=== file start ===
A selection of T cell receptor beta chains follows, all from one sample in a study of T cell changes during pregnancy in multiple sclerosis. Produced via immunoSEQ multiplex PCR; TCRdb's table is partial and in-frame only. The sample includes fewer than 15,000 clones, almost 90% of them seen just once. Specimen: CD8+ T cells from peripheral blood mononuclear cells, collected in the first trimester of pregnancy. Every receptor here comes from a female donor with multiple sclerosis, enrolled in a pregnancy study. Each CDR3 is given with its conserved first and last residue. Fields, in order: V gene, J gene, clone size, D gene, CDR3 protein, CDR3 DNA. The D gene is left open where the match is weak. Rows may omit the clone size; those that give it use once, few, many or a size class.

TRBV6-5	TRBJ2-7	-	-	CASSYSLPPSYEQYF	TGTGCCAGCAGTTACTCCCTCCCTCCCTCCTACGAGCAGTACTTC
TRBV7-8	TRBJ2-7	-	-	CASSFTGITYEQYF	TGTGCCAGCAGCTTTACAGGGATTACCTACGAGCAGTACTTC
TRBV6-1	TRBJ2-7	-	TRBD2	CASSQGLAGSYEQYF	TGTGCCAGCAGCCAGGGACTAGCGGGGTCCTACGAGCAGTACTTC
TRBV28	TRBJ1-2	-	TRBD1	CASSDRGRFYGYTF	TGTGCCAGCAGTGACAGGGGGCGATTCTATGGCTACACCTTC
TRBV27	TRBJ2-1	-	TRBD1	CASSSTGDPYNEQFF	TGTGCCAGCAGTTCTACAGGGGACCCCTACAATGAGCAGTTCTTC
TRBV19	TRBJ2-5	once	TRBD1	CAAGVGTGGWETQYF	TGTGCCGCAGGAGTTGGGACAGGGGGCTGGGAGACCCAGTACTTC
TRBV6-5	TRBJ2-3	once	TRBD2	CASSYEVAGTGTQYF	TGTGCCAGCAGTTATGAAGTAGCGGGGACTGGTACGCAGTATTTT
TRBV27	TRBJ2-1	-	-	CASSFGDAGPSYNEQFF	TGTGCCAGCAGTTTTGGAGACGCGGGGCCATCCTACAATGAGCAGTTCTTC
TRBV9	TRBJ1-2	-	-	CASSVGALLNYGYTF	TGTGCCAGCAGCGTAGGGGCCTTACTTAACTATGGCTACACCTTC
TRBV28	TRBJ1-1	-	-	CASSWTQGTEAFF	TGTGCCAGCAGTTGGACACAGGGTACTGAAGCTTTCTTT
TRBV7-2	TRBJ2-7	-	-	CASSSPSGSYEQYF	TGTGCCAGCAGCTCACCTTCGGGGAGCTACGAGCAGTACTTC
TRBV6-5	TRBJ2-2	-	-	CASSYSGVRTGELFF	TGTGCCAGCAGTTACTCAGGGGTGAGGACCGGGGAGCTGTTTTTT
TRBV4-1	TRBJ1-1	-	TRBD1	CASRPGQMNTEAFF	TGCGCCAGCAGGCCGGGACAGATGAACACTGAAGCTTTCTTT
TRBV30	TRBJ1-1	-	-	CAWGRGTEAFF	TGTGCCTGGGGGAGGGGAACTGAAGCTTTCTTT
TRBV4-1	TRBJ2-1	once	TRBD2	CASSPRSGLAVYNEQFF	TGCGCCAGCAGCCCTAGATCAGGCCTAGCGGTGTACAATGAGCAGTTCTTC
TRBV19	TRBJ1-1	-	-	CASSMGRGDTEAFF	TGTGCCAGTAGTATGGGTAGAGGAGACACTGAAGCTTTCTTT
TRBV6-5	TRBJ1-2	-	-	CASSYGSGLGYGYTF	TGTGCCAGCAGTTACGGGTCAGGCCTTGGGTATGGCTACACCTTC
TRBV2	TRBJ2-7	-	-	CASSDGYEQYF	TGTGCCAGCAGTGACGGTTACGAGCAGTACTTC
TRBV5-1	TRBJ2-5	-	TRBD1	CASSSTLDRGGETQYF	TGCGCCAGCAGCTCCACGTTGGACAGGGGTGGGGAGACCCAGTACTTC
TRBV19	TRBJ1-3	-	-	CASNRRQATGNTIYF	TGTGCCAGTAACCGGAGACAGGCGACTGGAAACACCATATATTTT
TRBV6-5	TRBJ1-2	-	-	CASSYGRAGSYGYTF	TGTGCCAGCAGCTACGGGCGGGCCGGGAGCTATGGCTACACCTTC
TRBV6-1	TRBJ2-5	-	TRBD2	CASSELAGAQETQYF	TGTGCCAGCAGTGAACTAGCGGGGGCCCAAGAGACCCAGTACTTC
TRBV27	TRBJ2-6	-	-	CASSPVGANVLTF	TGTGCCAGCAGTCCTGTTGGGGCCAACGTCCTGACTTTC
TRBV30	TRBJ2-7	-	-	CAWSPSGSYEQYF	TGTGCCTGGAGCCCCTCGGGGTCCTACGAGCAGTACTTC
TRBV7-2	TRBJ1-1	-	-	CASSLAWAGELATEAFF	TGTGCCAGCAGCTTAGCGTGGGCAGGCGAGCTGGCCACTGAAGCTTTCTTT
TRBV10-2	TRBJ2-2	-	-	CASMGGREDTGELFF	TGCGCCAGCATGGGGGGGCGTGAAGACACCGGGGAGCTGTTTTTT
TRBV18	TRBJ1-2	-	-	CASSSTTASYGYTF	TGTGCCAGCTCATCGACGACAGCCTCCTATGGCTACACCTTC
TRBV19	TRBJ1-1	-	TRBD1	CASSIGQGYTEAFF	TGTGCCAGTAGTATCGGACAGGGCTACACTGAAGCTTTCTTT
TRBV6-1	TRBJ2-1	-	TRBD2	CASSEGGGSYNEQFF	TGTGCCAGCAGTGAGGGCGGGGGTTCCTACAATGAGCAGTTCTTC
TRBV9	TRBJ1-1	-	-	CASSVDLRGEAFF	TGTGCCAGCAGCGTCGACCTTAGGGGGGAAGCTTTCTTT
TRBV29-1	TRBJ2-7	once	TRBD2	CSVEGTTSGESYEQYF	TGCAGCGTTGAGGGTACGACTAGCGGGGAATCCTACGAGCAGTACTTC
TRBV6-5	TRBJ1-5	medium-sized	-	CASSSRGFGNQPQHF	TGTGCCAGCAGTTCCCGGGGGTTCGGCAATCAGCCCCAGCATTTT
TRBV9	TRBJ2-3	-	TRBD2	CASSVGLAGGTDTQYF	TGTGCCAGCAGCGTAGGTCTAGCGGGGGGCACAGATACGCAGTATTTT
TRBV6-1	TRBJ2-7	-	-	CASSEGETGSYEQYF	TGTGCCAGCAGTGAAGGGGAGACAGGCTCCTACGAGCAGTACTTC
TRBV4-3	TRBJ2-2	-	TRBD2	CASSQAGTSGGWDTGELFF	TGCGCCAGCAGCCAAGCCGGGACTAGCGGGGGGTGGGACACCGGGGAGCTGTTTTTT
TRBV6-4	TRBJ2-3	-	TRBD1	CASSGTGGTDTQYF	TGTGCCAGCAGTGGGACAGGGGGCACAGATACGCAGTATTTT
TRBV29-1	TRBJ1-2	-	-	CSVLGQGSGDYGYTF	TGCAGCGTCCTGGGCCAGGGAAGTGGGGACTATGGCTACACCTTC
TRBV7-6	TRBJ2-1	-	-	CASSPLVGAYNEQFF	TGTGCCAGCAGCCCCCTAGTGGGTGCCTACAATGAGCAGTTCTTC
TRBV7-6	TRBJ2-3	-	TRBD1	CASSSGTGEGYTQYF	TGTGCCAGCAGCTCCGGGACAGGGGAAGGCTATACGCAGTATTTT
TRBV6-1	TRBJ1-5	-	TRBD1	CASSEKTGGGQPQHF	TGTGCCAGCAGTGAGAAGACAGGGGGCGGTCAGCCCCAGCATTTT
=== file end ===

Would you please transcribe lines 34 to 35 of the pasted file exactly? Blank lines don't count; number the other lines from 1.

TRBV9	TRBJ2-3	-	TRBD2	CASSVGLAGGTDTQYF	TGTGCCAGCAGCGTAGGTCTAGCGGGGGGCACAGATACGCAGTATTTT
TRBV6-1	TRBJ2-7	-	-	CASSEGETGSYEQYF	TGTGCCAGCAGTGAAGGGGAGACAGGCTCCTACGAGCAGTACTTC